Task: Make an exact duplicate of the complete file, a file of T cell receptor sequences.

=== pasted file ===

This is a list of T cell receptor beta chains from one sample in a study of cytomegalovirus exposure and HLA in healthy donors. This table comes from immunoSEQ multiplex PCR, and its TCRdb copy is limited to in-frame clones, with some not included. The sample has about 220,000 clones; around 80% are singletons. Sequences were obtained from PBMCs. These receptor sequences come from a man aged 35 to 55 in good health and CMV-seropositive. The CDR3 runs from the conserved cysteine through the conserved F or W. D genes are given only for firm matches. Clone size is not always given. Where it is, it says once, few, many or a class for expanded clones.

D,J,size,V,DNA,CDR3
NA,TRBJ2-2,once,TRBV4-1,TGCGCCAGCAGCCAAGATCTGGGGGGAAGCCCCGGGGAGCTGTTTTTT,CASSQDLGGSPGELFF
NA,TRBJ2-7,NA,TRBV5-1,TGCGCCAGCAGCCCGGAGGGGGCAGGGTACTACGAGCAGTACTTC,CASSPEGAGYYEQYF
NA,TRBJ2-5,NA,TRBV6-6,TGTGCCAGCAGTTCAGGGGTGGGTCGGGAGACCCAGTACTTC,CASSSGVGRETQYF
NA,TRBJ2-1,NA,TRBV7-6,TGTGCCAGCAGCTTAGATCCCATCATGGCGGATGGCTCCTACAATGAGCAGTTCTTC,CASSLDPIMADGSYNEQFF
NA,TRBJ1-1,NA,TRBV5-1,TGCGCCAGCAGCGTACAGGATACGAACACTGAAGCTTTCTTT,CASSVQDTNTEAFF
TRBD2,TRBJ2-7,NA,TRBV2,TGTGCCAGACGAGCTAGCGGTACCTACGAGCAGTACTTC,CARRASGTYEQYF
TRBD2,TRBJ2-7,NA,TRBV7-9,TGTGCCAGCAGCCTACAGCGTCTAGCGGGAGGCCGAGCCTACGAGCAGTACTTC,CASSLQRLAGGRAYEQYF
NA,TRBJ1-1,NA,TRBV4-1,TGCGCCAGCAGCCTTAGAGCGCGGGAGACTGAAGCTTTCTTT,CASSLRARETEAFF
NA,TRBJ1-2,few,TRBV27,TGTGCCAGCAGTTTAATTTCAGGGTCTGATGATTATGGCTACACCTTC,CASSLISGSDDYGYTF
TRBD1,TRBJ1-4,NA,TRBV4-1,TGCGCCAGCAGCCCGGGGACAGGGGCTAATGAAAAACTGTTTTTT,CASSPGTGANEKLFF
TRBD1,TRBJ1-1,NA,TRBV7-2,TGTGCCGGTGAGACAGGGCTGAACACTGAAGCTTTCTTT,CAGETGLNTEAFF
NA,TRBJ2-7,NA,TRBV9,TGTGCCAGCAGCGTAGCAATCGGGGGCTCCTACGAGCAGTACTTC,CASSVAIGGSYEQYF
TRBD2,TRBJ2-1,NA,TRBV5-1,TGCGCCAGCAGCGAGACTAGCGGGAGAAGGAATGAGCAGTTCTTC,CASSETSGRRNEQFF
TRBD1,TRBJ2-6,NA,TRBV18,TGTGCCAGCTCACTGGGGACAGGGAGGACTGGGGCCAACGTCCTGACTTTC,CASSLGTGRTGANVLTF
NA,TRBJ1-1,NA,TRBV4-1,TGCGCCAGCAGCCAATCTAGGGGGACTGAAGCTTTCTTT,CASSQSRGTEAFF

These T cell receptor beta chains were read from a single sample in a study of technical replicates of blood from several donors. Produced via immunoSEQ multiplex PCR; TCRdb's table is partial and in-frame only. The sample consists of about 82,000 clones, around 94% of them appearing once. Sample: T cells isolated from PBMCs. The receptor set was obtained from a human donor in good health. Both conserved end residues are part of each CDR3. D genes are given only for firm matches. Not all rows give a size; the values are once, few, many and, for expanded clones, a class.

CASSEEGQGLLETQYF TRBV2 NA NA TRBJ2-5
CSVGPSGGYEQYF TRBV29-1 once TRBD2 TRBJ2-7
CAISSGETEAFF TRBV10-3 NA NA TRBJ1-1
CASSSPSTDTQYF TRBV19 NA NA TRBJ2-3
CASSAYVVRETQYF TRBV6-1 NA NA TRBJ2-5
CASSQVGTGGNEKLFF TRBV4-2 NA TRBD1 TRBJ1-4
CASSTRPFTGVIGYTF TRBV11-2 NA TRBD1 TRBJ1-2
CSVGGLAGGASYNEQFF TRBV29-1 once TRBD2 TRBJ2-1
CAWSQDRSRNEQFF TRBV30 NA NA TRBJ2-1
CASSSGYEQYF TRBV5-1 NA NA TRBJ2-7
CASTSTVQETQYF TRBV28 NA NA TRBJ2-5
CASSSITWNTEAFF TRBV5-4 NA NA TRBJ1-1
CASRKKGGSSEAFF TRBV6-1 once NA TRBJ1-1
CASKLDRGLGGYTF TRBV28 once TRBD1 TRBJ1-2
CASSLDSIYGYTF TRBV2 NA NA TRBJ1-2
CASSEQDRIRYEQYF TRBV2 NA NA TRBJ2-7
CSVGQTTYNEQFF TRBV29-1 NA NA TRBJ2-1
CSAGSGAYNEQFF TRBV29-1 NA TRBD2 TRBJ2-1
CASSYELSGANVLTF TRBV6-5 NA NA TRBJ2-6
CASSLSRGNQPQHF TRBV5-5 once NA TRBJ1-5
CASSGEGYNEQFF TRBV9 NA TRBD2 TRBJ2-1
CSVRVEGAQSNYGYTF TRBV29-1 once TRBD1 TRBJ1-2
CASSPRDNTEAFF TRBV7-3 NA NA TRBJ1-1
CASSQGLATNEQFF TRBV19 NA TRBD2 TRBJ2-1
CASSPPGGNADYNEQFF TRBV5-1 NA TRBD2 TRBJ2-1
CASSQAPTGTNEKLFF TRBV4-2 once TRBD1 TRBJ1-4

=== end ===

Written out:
This is a list of T cell receptor beta chains from one sample in a study of cytomegalovirus exposure and HLA in healthy donors. This table comes from immunoSEQ multiplex PCR, and its TCRdb copy is limited to in-frame clones, with some not included. The sample has about 220,000 clones; around 80% are singletons. Sequences were obtained from PBMCs. These receptor sequences come from a man aged 35 to 55 in good health and CMV-seropositive. The CDR3 runs from the conserved cysteine through the conserved F or W. D genes are given only for firm matches. Clone size is not always given. Where it is, it says once, few, many or a class for expanded clones.

D,J,size,V,DNA,CDR3
NA,TRBJ2-2,once,TRBV4-1,TGCGCCAGCAGCCAAGATCTGGGGGGAAGCCCCGGGGAGCTGTTTTTT,CASSQDLGGSPGELFF
NA,TRBJ2-7,NA,TRBV5-1,TGCGCCAGCAGCCCGGAGGGGGCAGGGTACTACGAGCAGTACTTC,CASSPEGAGYYEQYF
NA,TRBJ2-5,NA,TRBV6-6,TGTGCCAGCAGTTCAGGGGTGGGTCGGGAGACCCAGTACTTC,CASSSGVGRETQYF
NA,TRBJ2-1,NA,TRBV7-6,TGTGCCAGCAGCTTAGATCCCATCATGGCGGATGGCTCCTACAATGAGCAGTTCTTC,CASSLDPIMADGSYNEQFF
NA,TRBJ1-1,NA,TRBV5-1,TGCGCCAGCAGCGTACAGGATACGAACACTGAAGCTTTCTTT,CASSVQDTNTEAFF
TRBD2,TRBJ2-7,NA,TRBV2,TGTGCCAGACGAGCTAGCGGTACCTACGAGCAGTACTTC,CARRASGTYEQYF
TRBD2,TRBJ2-7,NA,TRBV7-9,TGTGCCAGCAGCCTACAGCGTCTAGCGGGAGGCCGAGCCTACGAGCAGTACTTC,CASSLQRLAGGRAYEQYF
NA,TRBJ1-1,NA,TRBV4-1,TGCGCCAGCAGCCTTAGAGCGCGGGAGACTGAAGCTTTCTTT,CASSLRARETEAFF
NA,TRBJ1-2,few,TRBV27,TGTGCCAGCAGTTTAATTTCAGGGTCTGATGATTATGGCTACACCTTC,CASSLISGSDDYGYTF
TRBD1,TRBJ1-4,NA,TRBV4-1,TGCGCCAGCAGCCCGGGGACAGGGGCTAATGAAAAACTGTTTTTT,CASSPGTGANEKLFF
TRBD1,TRBJ1-1,NA,TRBV7-2,TGTGCCGGTGAGACAGGGCTGAACACTGAAGCTTTCTTT,CAGETGLNTEAFF
NA,TRBJ2-7,NA,TRBV9,TGTGCCAGCAGCGTAGCAATCGGGGGCTCCTACGAGCAGTACTTC,CASSVAIGGSYEQYF
TRBD2,TRBJ2-1,NA,TRBV5-1,TGCGCCAGCAGCGAGACTAGCGGGAGAAGGAATGAGCAGTTCTTC,CASSETSGRRNEQFF
TRBD1,TRBJ2-6,NA,TRBV18,TGTGCCAGCTCACTGGGGACAGGGAGGACTGGGGCCAACGTCCTGACTTTC,CASSLGTGRTGANVLTF
NA,TRBJ1-1,NA,TRBV4-1,TGCGCCAGCAGCCAATCTAGGGGGACTGAAGCTTTCTTT,CASSQSRGTEAFF

These T cell receptor beta chains were read from a single sample in a study of technical replicates of blood from several donors. Produced via immunoSEQ multiplex PCR; TCRdb's table is partial and in-frame only. The sample consists of about 82,000 clones, around 94% of them appearing once. Sample: T cells isolated from PBMCs. The receptor set was obtained from a human donor in good health. Both conserved end residues are part of each CDR3. D genes are given only for firm matches. Not all rows give a size; the values are once, few, many and, for expanded clones, a class.

CASSEEGQGLLETQYF TRBV2 NA NA TRBJ2-5
CSVGPSGGYEQYF TRBV29-1 once TRBD2 TRBJ2-7
CAISSGETEAFF TRBV10-3 NA NA TRBJ1-1
CASSSPSTDTQYF TRBV19 NA NA TRBJ2-3
CASSAYVVRETQYF TRBV6-1 NA NA TRBJ2-5
CASSQVGTGGNEKLFF TRBV4-2 NA TRBD1 TRBJ1-4
CASSTRPFTGVIGYTF TRBV11-2 NA TRBD1 TRBJ1-2
CSVGGLAGGASYNEQFF TRBV29-1 once TRBD2 TRBJ2-1
CAWSQDRSRNEQFF TRBV30 NA NA TRBJ2-1
CASSSGYEQYF TRBV5-1 NA NA TRBJ2-7
CASTSTVQETQYF TRBV28 NA NA TRBJ2-5
CASSSITWNTEAFF TRBV5-4 NA NA TRBJ1-1
CASRKKGGSSEAFF TRBV6-1 once NA TRBJ1-1
CASKLDRGLGGYTF TRBV28 once TRBD1 TRBJ1-2
CASSLDSIYGYTF TRBV2 NA NA TRBJ1-2
CASSEQDRIRYEQYF TRBV2 NA NA TRBJ2-7
CSVGQTTYNEQFF TRBV29-1 NA NA TRBJ2-1
CSAGSGAYNEQFF TRBV29-1 NA TRBD2 TRBJ2-1
CASSYELSGANVLTF TRBV6-5 NA NA TRBJ2-6
CASSLSRGNQPQHF TRBV5-5 once NA TRBJ1-5
CASSGEGYNEQFF TRBV9 NA TRBD2 TRBJ2-1
CSVRVEGAQSNYGYTF TRBV29-1 once TRBD1 TRBJ1-2
CASSPRDNTEAFF TRBV7-3 NA NA TRBJ1-1
CASSQGLATNEQFF TRBV19 NA TRBD2 TRBJ2-1
CASSPPGGNADYNEQFF TRBV5-1 NA TRBD2 TRBJ2-1
CASSQAPTGTNEKLFF TRBV4-2 once TRBD1 TRBJ1-4